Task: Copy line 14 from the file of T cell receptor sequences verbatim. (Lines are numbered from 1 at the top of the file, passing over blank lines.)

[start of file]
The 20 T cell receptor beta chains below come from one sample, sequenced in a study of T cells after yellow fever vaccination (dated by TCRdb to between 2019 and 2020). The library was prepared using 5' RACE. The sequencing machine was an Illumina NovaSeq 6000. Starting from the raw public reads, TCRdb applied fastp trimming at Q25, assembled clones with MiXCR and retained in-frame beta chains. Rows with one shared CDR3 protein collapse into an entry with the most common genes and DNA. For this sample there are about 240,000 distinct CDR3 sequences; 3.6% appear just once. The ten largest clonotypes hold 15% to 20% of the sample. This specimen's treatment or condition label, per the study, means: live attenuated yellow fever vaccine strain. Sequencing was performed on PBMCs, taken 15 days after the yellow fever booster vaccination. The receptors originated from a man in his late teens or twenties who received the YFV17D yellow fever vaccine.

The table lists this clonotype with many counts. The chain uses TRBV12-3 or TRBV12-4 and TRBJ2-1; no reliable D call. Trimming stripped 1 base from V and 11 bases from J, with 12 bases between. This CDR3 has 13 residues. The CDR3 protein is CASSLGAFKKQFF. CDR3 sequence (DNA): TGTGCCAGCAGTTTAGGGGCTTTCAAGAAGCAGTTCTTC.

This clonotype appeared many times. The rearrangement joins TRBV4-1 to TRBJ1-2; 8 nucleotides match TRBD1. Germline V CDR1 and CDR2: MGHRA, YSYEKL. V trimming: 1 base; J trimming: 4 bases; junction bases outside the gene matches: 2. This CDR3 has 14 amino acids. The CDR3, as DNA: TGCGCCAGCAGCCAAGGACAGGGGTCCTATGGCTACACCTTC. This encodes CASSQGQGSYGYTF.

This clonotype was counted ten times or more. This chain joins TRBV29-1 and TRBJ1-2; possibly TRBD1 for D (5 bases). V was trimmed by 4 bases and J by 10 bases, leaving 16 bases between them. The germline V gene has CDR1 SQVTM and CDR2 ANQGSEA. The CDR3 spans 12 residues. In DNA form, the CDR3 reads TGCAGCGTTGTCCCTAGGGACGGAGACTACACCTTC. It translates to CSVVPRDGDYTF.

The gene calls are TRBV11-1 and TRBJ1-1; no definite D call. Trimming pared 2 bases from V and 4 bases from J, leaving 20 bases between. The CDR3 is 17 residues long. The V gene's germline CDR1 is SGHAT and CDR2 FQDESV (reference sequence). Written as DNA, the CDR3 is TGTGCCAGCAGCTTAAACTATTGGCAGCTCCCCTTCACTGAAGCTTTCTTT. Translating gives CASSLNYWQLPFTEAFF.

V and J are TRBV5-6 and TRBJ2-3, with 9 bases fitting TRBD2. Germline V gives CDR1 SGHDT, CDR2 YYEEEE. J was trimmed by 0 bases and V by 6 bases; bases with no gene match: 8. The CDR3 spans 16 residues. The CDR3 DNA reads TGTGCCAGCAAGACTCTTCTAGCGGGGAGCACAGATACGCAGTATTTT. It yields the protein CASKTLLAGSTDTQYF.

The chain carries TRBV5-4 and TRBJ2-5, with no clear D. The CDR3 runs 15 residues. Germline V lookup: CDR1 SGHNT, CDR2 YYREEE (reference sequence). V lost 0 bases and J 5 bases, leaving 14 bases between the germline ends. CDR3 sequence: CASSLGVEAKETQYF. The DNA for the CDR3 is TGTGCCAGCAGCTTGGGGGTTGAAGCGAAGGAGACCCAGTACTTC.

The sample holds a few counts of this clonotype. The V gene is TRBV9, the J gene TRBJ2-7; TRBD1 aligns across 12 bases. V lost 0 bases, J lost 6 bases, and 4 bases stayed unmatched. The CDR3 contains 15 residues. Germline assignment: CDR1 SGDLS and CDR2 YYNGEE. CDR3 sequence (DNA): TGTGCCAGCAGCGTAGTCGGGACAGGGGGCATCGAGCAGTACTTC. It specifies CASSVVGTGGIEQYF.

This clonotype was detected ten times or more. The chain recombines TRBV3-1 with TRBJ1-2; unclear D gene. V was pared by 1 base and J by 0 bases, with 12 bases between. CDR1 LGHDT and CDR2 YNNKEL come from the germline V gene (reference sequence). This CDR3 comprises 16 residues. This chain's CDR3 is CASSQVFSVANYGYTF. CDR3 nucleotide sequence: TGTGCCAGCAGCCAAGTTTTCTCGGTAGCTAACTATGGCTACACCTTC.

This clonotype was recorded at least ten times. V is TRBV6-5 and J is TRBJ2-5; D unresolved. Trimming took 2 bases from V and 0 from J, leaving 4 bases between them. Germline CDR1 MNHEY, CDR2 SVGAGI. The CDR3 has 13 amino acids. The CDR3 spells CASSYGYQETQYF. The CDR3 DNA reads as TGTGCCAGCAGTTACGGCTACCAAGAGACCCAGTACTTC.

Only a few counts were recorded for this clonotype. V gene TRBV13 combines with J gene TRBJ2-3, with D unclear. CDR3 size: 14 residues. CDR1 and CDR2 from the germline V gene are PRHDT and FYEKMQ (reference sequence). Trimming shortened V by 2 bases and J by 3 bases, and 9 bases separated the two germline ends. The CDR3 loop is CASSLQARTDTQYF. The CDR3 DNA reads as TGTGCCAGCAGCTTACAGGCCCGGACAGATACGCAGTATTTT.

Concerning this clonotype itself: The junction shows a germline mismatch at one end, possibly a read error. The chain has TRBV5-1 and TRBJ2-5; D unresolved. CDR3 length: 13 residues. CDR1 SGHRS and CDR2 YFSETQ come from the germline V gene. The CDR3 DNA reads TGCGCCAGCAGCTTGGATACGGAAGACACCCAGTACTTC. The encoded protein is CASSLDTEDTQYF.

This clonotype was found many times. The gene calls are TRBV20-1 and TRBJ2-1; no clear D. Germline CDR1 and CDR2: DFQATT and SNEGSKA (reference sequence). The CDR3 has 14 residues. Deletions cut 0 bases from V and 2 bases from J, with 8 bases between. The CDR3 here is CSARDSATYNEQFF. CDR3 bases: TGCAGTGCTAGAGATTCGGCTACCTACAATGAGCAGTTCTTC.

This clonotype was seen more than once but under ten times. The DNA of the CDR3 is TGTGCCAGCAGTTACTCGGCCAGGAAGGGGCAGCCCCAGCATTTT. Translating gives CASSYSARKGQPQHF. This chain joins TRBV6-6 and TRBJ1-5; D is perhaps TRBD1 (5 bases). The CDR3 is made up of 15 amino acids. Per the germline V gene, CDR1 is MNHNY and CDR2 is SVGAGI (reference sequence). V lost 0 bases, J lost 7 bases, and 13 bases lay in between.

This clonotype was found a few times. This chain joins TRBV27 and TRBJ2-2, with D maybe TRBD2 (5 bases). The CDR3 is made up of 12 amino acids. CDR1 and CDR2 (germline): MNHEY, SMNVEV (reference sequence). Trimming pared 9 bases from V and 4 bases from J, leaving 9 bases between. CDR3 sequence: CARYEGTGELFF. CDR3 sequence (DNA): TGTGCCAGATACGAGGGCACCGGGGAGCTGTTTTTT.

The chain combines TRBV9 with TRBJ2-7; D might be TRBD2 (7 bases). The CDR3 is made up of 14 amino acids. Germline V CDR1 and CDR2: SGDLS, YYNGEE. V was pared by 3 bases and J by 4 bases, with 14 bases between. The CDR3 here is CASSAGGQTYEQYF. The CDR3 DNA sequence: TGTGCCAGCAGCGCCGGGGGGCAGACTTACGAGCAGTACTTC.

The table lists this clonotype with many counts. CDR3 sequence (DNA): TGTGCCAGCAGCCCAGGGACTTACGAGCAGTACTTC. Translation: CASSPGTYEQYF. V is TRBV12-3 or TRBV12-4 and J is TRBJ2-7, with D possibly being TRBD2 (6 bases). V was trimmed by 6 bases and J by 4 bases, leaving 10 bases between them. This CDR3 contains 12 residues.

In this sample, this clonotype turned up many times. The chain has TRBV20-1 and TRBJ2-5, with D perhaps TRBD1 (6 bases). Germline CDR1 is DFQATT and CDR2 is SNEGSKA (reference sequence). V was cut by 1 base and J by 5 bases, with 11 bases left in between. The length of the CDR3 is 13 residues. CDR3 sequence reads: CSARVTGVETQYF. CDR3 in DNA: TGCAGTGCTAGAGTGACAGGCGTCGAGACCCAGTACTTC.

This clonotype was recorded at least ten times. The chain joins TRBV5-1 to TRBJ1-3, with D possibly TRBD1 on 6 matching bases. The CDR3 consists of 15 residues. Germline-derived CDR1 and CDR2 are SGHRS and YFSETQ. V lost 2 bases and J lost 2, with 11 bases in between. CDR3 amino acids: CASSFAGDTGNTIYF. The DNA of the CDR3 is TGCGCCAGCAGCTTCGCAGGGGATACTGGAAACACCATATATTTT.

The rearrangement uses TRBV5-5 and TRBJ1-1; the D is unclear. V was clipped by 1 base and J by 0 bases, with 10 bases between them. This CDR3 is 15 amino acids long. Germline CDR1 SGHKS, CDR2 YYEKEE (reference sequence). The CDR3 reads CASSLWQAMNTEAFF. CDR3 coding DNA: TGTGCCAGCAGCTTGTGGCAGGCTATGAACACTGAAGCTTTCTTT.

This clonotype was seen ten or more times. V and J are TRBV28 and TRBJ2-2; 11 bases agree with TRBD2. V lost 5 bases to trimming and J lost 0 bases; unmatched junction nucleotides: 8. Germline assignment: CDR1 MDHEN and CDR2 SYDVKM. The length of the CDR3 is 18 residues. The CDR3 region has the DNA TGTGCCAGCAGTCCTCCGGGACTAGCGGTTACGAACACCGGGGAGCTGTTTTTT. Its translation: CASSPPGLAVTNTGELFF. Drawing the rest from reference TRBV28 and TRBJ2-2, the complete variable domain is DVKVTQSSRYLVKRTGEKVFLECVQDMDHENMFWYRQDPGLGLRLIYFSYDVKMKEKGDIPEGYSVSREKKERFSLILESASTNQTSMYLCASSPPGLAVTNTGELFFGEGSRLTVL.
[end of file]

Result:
This clonotype was seen more than once but under ten times. The DNA of the CDR3 is TGTGCCAGCAGTTACTCGGCCAGGAAGGGGCAGCCCCAGCATTTT. Translating gives CASSYSARKGQPQHF. This chain joins TRBV6-6 and TRBJ1-5; D is perhaps TRBD1 (5 bases). The CDR3 is made up of 15 amino acids. Per the germline V gene, CDR1 is MNHNY and CDR2 is SVGAGI (reference sequence). V lost 0 bases, J lost 7 bases, and 13 bases lay in between.